On Air Now

Upcoming Shows

Program Schedule »

Listen

Listen Live Now » 1330 AM Sheboygan, WI

Weather

Current Conditions(Sheboygan,WI 53081)

More Weather »
44° Feels Like: 39°
Wind: WNW 10 mph Past 24 hrs - Precip: 0.05”
Current Radar for Zip

Tonight

Rain 39°

Tomorrow

AM Clouds/PM Sun 60°

Sat Night

Mostly Clear 36°

Alerts

Congressman Pence wins conservative straw poll


Representative Mike Pence speaks during the National Rifle Association's 139th annual meeting in Charlotte, North Carolina May 14, 2010. REUTERS/Chris Keane
Representative Mike Pence speaks during the National Rifle Association's 139th annual meeting in Charlotte, North Carolina May 14, 2010. REUTERS/Chris Keane

WASHINGTON (Reuters) - Conservative voters chose the No. 3 Republican in the House of Representatives, Mike Pence, as their top choice for president for 2012 in a straw poll on Saturday.

The nonbinding opinion vote among 723 social conservatives attending what organizers called the "Values Voters Summit" put former Arkansas Governor Mike Huckabee in second place for the Republican presidential nomination in 2012, with 22 percent of the vote, compared with Pence's 24 percent.

Former Alaska Governor Sarah Palin placed fifth, with 7 percent of the vote. Former Massachusetts Governor Mitt Romney placed third, with 13 percent and former House Speaker Newt Gingrich placed fourth, with 10 percent.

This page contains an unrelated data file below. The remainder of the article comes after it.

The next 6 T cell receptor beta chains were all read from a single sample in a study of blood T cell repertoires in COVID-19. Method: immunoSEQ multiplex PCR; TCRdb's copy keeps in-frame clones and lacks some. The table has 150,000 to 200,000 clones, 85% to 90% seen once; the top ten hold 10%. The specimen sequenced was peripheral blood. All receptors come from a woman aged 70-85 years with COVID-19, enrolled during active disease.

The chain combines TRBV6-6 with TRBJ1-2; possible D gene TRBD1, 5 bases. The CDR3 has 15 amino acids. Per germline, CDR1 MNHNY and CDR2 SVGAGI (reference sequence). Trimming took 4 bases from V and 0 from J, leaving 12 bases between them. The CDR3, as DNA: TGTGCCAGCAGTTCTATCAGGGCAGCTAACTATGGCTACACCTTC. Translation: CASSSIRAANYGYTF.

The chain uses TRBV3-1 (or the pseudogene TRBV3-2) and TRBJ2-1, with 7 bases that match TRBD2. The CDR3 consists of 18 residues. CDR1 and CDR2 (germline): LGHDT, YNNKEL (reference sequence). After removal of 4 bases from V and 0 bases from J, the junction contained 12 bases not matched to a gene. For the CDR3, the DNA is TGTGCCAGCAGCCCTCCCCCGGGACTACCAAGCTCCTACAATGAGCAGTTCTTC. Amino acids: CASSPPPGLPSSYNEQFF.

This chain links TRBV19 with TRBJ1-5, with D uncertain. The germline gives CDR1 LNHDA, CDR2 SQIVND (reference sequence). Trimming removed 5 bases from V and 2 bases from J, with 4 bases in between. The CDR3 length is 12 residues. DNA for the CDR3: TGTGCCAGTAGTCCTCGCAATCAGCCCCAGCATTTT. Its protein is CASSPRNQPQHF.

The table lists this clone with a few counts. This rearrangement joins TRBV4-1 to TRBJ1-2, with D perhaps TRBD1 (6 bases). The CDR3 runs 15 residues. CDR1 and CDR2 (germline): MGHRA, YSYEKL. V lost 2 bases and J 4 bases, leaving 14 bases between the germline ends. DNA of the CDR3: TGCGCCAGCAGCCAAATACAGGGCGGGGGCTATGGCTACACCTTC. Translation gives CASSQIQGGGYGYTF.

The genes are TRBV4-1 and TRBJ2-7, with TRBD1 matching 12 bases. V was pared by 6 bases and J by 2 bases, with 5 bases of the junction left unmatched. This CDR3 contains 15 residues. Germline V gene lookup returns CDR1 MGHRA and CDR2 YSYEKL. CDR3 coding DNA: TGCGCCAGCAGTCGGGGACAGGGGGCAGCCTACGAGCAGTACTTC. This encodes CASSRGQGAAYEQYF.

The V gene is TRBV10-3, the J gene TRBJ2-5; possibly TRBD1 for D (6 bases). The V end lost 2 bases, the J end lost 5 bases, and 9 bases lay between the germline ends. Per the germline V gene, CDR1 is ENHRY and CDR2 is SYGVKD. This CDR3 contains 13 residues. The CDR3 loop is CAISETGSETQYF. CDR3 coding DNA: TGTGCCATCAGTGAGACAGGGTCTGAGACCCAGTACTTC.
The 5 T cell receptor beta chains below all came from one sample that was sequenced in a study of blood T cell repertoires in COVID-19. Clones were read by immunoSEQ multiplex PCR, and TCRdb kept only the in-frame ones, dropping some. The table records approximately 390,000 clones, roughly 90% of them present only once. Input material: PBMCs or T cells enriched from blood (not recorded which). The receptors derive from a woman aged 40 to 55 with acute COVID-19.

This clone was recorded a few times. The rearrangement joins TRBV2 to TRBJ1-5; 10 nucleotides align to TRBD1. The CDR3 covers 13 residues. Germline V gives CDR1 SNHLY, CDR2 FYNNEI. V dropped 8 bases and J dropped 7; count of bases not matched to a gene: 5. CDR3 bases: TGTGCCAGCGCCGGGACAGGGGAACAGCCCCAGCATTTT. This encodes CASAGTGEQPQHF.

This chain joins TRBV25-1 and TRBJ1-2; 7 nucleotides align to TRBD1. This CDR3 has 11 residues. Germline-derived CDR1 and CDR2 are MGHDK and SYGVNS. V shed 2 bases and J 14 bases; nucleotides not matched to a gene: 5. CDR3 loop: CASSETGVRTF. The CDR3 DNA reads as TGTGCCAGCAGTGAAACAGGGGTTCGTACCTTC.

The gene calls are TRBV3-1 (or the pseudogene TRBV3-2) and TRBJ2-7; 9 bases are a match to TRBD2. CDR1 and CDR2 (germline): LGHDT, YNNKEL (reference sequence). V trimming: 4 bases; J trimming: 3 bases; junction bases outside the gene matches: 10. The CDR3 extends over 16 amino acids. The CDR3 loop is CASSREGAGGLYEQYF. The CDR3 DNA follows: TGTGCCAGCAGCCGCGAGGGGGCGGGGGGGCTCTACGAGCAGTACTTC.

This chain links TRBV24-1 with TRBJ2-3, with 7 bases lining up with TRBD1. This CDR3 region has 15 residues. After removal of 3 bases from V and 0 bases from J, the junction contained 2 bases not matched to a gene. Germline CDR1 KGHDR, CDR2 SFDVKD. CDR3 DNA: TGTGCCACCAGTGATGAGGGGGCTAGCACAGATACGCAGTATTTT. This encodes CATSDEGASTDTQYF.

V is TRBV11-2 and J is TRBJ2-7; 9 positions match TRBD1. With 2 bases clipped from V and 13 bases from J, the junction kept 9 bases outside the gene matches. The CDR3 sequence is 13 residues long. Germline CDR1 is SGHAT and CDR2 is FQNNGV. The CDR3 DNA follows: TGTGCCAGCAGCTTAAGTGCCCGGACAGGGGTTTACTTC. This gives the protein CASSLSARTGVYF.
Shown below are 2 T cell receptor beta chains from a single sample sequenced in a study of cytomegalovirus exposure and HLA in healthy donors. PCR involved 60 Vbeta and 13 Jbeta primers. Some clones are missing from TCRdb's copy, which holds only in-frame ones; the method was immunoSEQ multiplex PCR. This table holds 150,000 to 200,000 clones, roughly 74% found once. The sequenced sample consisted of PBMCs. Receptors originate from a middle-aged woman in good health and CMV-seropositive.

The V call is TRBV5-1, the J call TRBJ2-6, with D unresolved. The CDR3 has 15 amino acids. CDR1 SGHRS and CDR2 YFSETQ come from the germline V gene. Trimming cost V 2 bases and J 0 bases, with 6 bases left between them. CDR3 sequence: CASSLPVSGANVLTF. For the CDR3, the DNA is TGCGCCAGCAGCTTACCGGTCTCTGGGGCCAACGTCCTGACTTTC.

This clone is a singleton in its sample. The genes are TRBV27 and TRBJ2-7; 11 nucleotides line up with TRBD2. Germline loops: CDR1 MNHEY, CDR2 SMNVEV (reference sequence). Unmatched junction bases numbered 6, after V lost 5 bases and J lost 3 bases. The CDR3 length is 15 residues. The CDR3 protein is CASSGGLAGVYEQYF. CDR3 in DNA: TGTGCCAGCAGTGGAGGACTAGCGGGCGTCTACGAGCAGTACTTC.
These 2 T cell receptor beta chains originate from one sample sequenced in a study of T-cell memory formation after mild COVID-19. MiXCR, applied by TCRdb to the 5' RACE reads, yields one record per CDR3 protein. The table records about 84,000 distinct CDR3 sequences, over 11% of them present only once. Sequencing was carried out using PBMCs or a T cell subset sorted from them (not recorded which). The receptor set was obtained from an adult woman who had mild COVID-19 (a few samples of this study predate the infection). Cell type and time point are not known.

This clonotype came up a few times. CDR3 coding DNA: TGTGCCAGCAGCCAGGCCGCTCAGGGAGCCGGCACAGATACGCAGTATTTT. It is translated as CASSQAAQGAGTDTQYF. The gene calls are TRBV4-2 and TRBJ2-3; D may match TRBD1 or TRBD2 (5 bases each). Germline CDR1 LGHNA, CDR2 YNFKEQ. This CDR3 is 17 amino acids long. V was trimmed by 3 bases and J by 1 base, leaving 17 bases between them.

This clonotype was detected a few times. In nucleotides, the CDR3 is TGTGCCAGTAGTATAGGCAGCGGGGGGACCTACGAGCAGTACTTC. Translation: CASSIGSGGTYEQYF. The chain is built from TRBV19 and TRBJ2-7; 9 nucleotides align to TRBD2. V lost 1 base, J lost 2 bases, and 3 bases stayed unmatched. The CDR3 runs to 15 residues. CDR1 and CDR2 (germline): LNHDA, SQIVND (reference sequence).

Pence, a conservative from Indiana who has championed anti-abortion legislation, also was the straw poll's top pick for vice president. So the convention's organizer, the Family Research Council, declared Palin the vice presidential winner, as she garnered the second highest number of votes for that position.

"What a dream ticket -- Mike Pence and Sarah Palin. That would give the liberals heartburn," said Tony Perkins, the Family Research Council's president.

The top concerns cited by the straw poll voters in making their choices were their opposition to abortion, opposition to high government spending, desire to repeal President Barack Obama's healthcare programs and desire to protect religious liberty and national security concerns, Perkins said.

About 2,000 people attended the convention in Washington.

Speakers included Christine O'Donnell, who won the Republican nomination for senate in Delaware on Tuesday with backing from the "Tea Party" movement.

(Reporting by David Lawder; editing by Chris Wilson)

Comments